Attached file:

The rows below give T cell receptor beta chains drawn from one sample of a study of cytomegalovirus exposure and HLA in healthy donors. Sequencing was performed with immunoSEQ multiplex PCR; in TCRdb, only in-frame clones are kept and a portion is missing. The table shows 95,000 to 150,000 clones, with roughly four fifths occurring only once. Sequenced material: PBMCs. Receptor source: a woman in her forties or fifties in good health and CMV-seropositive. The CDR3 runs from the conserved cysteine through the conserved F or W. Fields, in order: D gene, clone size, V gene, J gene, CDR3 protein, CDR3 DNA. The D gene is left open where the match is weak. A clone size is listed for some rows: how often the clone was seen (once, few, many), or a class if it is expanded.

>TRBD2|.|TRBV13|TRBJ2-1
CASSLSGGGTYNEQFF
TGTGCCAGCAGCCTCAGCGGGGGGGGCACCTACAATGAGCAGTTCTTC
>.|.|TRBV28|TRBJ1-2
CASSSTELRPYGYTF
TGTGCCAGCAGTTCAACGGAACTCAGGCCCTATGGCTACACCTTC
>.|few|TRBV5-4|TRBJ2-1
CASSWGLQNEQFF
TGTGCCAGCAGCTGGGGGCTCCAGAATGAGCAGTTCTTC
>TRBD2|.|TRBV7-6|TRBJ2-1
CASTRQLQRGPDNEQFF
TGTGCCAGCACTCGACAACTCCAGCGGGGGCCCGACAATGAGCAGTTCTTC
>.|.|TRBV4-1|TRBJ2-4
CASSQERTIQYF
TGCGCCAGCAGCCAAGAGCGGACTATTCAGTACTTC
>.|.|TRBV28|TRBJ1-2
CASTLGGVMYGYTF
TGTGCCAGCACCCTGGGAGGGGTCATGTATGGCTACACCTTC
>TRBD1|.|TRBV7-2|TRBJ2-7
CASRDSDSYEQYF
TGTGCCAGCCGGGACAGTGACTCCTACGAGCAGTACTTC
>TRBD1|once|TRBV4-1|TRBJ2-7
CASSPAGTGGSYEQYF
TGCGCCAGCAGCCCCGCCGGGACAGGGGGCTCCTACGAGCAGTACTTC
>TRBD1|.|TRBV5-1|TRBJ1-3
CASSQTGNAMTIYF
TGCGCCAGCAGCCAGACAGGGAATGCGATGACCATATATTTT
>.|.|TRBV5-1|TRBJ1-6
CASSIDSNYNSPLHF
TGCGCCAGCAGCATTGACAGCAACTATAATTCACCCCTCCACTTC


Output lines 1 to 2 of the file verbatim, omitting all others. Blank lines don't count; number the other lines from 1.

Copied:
The rows below give T cell receptor beta chains drawn from one sample of a study of cytomegalovirus exposure and HLA in healthy donors. Sequencing was performed with immunoSEQ multiplex PCR; in TCRdb, only in-frame clones are kept and a portion is missing. The table shows 95,000 to 150,000 clones, with roughly four fifths occurring only once. Sequenced material: PBMCs. Receptor source: a woman in her forties or fifties in good health and CMV-seropositive. The CDR3 runs from the conserved cysteine through the conserved F or W. Fields, in order: D gene, clone size, V gene, J gene, CDR3 protein, CDR3 DNA. The D gene is left open where the match is weak. A clone size is listed for some rows: how often the clone was seen (once, few, many), or a class if it is expanded.

>TRBD2|.|TRBV13|TRBJ2-1